Mats Olsson Ramsbury gin

Mats Olsson: Ramsbury gin

25 June, 2019

Angel Brown caught up with Mats Olsson, international director at Ramsbury gin.

What is the strategy behind Ramsbury gin? 

We are focusing on the farming side of things, we control everything from how we put the grain into the soil, and there is a demand for traceability. Consumers want to know where the product comes from - they are receptive to history. 

Are you looking to steal share from competitor gin brands or are you looking for new consumers in the category?

Both. We are targeting gin drinkers, but those who are trading up, who want to know where the gin comes from, they are becoming more conscious consumers.

Which markets is Ramsbury gin best performing?

Currently we are operating in a few European markets, UK, Germany, Denmark, Norway, and Sweden. Although we have been around a while, we are still local [based in Wiltshire, UK].

Do you have international ambitions? If so which markets?

We are focusing on Europe, for ease of access. There is a lot of growth as they are a conscious market – I just came back from Italy and the terroir concept was the thing that interested them the most, it’s not just the UK. France and Germany are used to this concept, due to wine and champagne. In the future we are looking at the US.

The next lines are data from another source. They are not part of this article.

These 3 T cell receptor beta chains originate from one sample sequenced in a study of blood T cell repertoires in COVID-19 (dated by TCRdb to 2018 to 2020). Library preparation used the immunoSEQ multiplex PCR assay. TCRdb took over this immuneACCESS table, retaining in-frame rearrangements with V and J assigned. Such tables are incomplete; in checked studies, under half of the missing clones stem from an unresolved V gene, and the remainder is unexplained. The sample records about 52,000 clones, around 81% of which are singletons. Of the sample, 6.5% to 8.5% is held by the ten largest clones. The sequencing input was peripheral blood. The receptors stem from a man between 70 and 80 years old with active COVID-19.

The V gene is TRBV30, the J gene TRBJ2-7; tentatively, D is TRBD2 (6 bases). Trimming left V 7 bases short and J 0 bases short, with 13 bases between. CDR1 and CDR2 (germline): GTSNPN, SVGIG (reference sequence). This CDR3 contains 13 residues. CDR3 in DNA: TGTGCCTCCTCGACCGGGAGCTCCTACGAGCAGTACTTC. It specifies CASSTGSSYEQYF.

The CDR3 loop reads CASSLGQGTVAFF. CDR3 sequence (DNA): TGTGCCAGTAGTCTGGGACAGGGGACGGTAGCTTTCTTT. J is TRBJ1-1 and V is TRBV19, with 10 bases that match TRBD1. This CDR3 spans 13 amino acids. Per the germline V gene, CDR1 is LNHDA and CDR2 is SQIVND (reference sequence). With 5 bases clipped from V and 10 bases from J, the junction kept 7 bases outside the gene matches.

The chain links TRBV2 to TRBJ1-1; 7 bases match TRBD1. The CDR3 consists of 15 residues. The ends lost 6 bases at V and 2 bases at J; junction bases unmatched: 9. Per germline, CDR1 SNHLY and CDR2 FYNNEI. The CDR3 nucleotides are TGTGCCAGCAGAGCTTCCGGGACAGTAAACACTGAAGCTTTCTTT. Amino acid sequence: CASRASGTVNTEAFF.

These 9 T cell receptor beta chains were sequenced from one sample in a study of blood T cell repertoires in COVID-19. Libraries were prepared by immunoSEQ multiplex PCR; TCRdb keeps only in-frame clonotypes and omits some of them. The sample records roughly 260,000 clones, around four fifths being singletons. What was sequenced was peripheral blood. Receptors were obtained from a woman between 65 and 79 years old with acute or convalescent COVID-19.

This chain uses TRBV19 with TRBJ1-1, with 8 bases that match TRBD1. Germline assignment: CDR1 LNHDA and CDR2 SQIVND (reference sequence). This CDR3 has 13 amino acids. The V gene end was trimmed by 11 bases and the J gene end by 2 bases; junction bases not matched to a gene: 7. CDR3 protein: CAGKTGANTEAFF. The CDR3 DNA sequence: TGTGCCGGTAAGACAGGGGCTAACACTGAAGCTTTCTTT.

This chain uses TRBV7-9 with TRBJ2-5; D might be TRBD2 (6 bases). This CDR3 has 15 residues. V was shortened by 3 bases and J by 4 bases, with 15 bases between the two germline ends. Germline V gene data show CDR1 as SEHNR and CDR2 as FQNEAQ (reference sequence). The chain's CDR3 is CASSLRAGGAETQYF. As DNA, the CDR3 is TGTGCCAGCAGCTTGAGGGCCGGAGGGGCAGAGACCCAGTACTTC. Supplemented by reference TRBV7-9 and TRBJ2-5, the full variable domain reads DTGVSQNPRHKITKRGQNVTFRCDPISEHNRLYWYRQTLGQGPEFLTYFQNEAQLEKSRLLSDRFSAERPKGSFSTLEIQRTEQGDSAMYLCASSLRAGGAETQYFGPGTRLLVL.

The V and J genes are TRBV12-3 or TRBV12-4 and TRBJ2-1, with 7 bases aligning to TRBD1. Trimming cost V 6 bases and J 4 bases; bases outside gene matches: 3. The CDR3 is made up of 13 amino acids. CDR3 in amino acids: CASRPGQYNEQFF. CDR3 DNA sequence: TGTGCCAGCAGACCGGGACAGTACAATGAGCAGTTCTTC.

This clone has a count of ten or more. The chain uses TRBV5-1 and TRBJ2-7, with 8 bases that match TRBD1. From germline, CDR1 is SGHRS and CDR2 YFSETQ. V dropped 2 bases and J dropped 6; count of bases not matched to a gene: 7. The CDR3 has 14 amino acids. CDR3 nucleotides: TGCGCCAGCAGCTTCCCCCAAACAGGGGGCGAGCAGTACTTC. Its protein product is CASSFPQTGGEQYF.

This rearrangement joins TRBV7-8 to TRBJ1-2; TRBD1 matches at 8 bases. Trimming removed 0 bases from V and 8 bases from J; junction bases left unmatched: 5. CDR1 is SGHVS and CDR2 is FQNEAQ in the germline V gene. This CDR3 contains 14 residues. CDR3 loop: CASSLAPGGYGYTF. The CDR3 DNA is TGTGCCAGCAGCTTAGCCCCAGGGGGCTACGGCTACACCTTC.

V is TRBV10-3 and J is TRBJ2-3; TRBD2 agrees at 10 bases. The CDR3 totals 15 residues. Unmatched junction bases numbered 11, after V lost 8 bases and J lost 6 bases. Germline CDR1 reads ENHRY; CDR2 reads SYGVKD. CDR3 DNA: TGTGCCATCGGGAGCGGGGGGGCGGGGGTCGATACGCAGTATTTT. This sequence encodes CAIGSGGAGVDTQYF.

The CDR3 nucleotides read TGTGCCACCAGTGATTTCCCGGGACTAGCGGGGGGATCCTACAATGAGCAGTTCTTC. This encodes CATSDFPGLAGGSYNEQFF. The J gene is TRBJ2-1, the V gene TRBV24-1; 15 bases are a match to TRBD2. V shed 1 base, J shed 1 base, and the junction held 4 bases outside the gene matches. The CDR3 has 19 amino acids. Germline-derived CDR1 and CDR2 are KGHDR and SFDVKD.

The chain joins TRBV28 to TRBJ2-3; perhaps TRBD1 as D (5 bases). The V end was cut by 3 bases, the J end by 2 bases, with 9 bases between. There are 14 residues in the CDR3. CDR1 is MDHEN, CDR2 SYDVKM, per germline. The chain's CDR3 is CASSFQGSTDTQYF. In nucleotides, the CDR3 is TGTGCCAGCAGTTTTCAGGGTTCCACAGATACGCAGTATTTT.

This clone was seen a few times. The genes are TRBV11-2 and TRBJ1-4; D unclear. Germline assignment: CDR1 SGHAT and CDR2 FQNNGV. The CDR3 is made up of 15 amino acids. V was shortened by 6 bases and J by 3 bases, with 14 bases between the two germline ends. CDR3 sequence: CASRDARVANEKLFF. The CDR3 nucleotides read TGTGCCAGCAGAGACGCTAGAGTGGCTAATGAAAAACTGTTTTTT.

Gin has been hugely popular for some time now, when do you think the bubble will burst?

It is a very exciting market. There is wacky but also an interest in premium. I believe in 3-5 years gin will be behaving like the vodka category in the 80s. I think it will slow down, but there will be shifts within it, consumers will demand tradition. There is still another 3-5 years of UK growth. I don’t think gin will ever go back to pre Hendricks. Gin will be 20% of the market share, up 1%, then down 1% and I see big players losing out.

Are there plans to further Ramsbury’s spirits offering? 

First of all, I believe our mothership brand isn’t established enough to extend our spirits offering yet. We are playing around with different types of wheat, I can see us going in that direction as opposed to a different category. We make our gin and vodka from Horatio wheat, but the problem is Horatio is hard to buy. We have played around with Claire wheat, and that is more accessible, which therefore caused us to rethink. The fascinating thing about this is it opens your eyes to how gin and vodka could be.





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